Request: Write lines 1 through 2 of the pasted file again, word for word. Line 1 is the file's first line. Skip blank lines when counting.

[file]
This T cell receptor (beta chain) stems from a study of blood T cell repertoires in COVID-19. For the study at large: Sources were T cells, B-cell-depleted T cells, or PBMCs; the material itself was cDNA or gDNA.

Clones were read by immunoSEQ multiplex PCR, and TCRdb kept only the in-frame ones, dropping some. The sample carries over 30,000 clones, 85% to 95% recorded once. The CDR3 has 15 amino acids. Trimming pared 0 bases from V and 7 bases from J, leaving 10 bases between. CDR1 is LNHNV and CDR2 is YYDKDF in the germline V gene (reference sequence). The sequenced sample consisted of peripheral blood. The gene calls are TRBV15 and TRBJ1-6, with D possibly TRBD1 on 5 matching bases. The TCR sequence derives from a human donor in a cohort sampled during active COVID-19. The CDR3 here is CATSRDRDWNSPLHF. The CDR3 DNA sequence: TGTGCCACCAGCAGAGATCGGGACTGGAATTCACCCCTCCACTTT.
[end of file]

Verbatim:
This T cell receptor (beta chain) stems from a study of blood T cell repertoires in COVID-19. For the study at large: Sources were T cells, B-cell-depleted T cells, or PBMCs; the material itself was cDNA or gDNA.

Clones were read by immunoSEQ multiplex PCR, and TCRdb kept only the in-frame ones, dropping some. The sample carries over 30,000 clones, 85% to 95% recorded once. The CDR3 has 15 amino acids. Trimming pared 0 bases from V and 7 bases from J, leaving 10 bases between. CDR1 is LNHNV and CDR2 is YYDKDF in the germline V gene (reference sequence). The sequenced sample consisted of peripheral blood. The gene calls are TRBV15 and TRBJ1-6, with D possibly TRBD1 on 5 matching bases. The TCR sequence derives from a human donor in a cohort sampled during active COVID-19. The CDR3 here is CATSRDRDWNSPLHF. The CDR3 DNA sequence: TGTGCCACCAGCAGAGATCGGGACTGGAATTCACCCCTCCACTTT.